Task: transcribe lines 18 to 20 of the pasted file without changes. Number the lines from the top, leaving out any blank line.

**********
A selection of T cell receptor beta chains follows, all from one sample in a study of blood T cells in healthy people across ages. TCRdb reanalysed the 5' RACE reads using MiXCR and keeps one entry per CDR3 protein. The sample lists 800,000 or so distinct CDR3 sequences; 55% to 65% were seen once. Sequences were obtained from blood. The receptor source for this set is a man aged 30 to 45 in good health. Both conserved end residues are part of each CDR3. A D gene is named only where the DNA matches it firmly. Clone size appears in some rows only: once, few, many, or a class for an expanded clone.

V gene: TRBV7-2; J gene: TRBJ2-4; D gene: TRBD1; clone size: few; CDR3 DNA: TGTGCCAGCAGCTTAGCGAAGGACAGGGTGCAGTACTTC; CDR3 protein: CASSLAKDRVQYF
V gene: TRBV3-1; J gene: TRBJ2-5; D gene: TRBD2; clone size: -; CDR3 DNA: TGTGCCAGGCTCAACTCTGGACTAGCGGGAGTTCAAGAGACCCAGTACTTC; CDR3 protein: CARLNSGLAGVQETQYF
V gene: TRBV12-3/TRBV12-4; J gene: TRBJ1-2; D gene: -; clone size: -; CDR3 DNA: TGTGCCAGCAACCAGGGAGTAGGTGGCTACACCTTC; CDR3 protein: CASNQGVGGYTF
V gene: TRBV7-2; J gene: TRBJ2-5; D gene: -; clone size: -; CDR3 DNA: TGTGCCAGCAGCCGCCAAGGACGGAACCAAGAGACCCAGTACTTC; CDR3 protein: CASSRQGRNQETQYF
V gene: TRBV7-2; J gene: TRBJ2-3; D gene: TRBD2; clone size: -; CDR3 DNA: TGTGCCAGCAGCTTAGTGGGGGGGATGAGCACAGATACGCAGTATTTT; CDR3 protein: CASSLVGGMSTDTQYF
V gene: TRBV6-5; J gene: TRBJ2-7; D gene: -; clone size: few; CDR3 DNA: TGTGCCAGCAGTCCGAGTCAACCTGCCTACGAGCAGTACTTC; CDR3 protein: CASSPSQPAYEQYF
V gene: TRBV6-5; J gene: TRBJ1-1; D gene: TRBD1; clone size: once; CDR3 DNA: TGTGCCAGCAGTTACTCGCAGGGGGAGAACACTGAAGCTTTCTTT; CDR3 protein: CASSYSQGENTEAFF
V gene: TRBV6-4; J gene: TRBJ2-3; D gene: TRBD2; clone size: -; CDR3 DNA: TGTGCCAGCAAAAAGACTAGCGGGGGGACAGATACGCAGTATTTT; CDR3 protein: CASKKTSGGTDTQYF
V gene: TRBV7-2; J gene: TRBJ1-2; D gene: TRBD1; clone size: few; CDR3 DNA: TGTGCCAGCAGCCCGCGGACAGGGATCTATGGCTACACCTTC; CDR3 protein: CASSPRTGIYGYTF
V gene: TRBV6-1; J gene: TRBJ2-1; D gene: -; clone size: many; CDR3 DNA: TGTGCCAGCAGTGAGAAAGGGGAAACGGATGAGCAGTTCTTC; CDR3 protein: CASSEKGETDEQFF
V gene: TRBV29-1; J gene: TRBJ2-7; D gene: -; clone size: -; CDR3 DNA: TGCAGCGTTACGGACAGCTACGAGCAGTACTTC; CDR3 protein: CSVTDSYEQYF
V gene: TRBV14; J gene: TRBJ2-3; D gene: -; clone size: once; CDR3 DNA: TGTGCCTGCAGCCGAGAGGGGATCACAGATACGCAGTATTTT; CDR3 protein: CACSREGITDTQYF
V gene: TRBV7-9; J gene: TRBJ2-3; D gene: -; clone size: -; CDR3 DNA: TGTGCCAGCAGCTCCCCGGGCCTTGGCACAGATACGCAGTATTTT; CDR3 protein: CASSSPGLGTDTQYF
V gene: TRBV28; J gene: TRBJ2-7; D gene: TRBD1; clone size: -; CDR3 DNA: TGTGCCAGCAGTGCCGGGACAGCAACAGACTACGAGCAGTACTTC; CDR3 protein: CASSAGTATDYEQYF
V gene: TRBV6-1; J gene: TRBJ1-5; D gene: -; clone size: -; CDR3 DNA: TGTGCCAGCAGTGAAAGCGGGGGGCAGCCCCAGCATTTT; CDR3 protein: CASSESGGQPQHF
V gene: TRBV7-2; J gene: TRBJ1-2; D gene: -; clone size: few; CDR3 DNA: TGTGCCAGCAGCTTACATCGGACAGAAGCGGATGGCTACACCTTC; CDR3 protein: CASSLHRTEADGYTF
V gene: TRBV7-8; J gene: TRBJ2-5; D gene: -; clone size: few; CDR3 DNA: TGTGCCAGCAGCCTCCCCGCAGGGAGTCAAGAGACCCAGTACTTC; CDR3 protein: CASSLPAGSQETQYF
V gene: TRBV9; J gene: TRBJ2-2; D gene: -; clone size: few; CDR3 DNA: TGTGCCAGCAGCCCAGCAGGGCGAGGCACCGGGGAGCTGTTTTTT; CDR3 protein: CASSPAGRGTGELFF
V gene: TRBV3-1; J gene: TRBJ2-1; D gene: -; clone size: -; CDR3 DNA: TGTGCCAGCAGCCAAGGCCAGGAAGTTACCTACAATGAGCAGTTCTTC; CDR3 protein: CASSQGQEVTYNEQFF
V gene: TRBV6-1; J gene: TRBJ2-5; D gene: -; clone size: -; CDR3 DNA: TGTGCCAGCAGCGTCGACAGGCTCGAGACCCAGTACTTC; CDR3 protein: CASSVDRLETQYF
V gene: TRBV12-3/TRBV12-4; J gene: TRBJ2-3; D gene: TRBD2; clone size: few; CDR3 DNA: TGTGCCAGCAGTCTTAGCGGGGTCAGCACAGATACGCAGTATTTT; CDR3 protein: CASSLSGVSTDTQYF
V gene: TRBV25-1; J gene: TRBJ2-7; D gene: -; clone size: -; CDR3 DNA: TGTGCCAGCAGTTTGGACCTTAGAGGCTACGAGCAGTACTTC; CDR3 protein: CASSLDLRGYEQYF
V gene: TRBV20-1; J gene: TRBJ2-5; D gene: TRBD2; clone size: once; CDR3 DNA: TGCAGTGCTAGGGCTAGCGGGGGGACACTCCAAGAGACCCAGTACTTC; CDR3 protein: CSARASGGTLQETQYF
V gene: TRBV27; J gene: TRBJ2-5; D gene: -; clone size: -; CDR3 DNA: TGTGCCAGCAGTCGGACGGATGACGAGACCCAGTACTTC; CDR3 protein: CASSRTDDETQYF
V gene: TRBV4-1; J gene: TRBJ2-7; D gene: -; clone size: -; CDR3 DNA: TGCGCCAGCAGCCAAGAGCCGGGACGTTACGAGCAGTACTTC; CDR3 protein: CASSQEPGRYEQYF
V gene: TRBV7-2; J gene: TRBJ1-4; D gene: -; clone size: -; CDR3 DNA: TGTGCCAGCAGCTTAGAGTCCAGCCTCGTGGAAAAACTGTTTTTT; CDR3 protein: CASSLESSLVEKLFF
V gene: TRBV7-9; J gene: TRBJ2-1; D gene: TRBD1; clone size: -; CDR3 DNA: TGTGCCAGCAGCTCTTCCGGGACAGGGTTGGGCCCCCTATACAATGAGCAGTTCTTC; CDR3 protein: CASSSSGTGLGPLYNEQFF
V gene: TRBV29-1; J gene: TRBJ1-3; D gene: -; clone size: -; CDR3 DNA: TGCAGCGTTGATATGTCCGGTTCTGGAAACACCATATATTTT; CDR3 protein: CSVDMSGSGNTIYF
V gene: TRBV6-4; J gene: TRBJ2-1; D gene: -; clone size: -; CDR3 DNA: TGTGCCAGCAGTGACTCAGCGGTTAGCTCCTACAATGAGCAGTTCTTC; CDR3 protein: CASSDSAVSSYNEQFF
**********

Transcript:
V gene: TRBV7-8; J gene: TRBJ2-5; D gene: -; clone size: few; CDR3 DNA: TGTGCCAGCAGCCTCCCCGCAGGGAGTCAAGAGACCCAGTACTTC; CDR3 protein: CASSLPAGSQETQYF
V gene: TRBV9; J gene: TRBJ2-2; D gene: -; clone size: few; CDR3 DNA: TGTGCCAGCAGCCCAGCAGGGCGAGGCACCGGGGAGCTGTTTTTT; CDR3 protein: CASSPAGRGTGELFF
V gene: TRBV3-1; J gene: TRBJ2-1; D gene: -; clone size: -; CDR3 DNA: TGTGCCAGCAGCCAAGGCCAGGAAGTTACCTACAATGAGCAGTTCTTC; CDR3 protein: CASSQGQEVTYNEQFF